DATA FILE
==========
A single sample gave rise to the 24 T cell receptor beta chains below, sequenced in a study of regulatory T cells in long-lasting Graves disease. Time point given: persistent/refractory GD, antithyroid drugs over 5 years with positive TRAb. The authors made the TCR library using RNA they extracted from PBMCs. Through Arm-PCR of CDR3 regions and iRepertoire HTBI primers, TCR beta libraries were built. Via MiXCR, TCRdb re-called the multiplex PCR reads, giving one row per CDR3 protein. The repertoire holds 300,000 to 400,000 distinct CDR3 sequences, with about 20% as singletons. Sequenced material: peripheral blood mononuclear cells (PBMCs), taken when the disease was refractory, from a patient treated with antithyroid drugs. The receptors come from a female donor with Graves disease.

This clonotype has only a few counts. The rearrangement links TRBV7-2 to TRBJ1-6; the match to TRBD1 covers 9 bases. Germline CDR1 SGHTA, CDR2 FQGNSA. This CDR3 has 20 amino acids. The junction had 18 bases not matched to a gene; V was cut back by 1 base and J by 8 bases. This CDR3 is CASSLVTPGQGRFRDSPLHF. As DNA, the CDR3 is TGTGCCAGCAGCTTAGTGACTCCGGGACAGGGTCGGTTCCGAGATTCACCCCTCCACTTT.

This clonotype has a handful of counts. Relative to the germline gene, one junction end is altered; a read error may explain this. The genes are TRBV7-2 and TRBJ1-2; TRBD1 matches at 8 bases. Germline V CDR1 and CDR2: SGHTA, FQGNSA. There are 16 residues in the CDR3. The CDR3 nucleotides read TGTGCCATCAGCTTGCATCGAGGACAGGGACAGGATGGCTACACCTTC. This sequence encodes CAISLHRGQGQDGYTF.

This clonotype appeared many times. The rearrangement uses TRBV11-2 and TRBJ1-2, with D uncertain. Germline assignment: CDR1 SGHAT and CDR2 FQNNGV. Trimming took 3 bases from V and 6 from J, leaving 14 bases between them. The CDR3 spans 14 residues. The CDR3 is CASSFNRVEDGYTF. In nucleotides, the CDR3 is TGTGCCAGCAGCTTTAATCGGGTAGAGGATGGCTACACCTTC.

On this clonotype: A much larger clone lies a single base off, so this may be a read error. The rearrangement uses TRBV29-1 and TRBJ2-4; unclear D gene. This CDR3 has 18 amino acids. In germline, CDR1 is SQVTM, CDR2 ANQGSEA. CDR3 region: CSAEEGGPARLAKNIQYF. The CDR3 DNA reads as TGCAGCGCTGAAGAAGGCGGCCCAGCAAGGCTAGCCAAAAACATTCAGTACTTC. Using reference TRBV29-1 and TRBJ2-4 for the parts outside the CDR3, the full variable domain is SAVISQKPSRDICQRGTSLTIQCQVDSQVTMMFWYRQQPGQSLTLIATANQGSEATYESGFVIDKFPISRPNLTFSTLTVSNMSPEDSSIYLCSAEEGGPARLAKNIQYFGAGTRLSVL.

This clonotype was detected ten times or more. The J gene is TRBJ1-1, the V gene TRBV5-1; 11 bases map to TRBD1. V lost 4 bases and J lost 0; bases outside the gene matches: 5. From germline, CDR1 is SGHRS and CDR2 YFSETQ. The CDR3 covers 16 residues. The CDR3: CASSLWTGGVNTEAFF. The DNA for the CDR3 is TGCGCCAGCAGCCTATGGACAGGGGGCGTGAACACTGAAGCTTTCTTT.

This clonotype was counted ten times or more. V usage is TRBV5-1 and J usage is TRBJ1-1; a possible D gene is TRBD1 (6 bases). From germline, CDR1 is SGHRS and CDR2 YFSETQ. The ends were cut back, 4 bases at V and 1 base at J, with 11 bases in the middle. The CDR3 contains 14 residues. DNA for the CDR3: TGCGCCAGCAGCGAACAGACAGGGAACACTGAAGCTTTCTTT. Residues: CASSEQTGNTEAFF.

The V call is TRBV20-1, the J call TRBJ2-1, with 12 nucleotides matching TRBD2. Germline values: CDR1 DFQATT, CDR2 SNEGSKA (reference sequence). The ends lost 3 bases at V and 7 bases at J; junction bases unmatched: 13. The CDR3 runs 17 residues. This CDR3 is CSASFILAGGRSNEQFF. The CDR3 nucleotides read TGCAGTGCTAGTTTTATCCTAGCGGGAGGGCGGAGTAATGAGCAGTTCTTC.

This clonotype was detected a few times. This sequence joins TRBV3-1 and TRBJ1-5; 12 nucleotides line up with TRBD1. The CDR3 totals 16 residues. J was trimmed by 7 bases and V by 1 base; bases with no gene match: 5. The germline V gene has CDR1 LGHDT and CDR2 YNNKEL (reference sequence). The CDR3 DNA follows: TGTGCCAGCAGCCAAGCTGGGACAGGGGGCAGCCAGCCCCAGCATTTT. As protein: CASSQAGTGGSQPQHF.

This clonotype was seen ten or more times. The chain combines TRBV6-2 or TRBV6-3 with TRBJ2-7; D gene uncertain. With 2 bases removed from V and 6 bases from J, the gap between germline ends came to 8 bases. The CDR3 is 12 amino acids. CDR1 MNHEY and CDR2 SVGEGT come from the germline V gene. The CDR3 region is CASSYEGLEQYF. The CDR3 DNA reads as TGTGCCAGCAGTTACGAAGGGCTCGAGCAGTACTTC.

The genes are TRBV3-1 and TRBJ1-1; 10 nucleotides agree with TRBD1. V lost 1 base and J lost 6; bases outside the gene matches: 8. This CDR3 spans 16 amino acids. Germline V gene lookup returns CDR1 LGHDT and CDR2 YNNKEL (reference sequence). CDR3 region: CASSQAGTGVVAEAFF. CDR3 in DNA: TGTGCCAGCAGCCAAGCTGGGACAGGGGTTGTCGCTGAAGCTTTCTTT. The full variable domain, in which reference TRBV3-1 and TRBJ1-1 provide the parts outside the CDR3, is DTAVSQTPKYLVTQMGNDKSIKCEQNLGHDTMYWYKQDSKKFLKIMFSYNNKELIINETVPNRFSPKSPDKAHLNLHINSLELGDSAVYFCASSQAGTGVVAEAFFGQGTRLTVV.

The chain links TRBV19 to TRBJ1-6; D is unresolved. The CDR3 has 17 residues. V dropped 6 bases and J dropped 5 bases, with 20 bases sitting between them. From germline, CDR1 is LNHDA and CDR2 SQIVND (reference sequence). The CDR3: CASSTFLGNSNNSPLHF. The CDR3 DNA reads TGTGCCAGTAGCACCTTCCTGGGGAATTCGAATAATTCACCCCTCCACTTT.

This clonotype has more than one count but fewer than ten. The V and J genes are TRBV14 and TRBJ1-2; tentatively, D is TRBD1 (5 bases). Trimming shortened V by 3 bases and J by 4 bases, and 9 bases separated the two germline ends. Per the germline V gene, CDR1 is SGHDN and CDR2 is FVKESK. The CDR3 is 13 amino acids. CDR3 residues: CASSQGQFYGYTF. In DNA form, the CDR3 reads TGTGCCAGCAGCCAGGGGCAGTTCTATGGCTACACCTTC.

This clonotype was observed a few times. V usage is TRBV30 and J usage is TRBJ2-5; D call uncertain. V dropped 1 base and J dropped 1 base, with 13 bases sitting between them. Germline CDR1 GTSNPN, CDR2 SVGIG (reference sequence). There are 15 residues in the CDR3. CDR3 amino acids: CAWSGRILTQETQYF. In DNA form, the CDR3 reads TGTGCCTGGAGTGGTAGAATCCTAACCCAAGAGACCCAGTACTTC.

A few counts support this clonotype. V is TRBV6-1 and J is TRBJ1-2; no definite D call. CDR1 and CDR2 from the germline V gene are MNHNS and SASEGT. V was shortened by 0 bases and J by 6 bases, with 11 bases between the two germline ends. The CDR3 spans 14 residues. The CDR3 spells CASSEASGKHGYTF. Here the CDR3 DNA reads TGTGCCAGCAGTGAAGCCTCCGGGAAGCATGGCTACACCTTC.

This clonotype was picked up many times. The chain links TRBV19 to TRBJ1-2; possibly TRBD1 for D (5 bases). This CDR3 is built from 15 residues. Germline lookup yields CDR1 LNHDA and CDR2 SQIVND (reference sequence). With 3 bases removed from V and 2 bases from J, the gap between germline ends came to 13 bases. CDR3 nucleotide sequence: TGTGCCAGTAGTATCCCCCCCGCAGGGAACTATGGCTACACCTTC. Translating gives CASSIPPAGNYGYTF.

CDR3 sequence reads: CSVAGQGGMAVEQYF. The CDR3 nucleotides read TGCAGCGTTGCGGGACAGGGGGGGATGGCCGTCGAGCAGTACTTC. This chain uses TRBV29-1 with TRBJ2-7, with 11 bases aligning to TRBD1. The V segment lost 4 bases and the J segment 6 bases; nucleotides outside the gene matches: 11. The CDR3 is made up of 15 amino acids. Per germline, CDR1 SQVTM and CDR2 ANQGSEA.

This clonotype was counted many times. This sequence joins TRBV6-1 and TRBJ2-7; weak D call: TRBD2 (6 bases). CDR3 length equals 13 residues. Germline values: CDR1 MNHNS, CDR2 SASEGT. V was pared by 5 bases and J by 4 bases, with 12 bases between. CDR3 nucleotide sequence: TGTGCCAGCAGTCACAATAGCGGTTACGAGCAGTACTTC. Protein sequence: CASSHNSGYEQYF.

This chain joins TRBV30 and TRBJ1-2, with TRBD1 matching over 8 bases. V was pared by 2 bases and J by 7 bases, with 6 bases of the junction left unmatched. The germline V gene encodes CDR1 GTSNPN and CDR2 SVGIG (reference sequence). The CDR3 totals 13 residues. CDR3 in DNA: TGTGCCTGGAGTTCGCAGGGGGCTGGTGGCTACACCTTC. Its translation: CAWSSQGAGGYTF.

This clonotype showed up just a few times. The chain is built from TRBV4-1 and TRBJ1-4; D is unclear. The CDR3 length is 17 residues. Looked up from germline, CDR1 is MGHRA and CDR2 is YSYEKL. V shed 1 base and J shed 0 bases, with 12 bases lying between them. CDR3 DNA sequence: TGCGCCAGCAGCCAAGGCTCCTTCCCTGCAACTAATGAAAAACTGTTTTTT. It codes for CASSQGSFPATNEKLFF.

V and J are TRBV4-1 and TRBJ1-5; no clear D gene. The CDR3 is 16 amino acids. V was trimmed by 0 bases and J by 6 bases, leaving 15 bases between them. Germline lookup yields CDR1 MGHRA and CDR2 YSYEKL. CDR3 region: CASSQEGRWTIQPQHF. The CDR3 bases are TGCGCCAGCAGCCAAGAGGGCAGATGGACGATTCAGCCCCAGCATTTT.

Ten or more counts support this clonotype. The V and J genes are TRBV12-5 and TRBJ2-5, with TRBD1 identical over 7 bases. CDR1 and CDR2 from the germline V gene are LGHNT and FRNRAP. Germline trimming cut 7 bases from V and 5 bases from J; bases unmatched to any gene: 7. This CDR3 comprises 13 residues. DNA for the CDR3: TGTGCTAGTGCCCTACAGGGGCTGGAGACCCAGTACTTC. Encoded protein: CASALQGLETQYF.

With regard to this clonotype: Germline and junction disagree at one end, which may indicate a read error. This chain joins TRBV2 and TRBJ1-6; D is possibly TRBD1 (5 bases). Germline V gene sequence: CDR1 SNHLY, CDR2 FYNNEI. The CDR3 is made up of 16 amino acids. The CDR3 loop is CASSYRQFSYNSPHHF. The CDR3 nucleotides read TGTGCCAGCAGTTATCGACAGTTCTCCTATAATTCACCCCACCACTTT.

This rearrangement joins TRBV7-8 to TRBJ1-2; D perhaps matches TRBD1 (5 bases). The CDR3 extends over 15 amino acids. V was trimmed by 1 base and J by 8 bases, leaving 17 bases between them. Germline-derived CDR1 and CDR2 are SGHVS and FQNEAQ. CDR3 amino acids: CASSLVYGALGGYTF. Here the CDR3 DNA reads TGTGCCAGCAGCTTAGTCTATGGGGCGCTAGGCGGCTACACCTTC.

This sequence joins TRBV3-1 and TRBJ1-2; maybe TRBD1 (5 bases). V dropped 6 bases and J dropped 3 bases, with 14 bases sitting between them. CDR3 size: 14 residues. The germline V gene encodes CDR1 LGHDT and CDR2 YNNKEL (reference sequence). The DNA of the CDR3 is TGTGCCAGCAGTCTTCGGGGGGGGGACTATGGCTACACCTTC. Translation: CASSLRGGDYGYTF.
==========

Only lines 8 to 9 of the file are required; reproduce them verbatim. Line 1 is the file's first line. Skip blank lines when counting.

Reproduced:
The V call is TRBV20-1, the J call TRBJ2-1, with 12 nucleotides matching TRBD2. Germline values: CDR1 DFQATT, CDR2 SNEGSKA (reference sequence). The ends lost 3 bases at V and 7 bases at J; junction bases unmatched: 13. The CDR3 runs 17 residues. This CDR3 is CSASFILAGGRSNEQFF. The CDR3 nucleotides read TGCAGTGCTAGTTTTATCCTAGCGGGAGGGCGGAGTAATGAGCAGTTCTTC.

This clonotype was detected a few times. This sequence joins TRBV3-1 and TRBJ1-5; 12 nucleotides line up with TRBD1. The CDR3 totals 16 residues. J was trimmed by 7 bases and V by 1 base; bases with no gene match: 5. The germline V gene has CDR1 LGHDT and CDR2 YNNKEL (reference sequence). The CDR3 DNA follows: TGTGCCAGCAGCCAAGCTGGGACAGGGGGCAGCCAGCCCCAGCATTTT. As protein: CASSQAGTGGSQPQHF.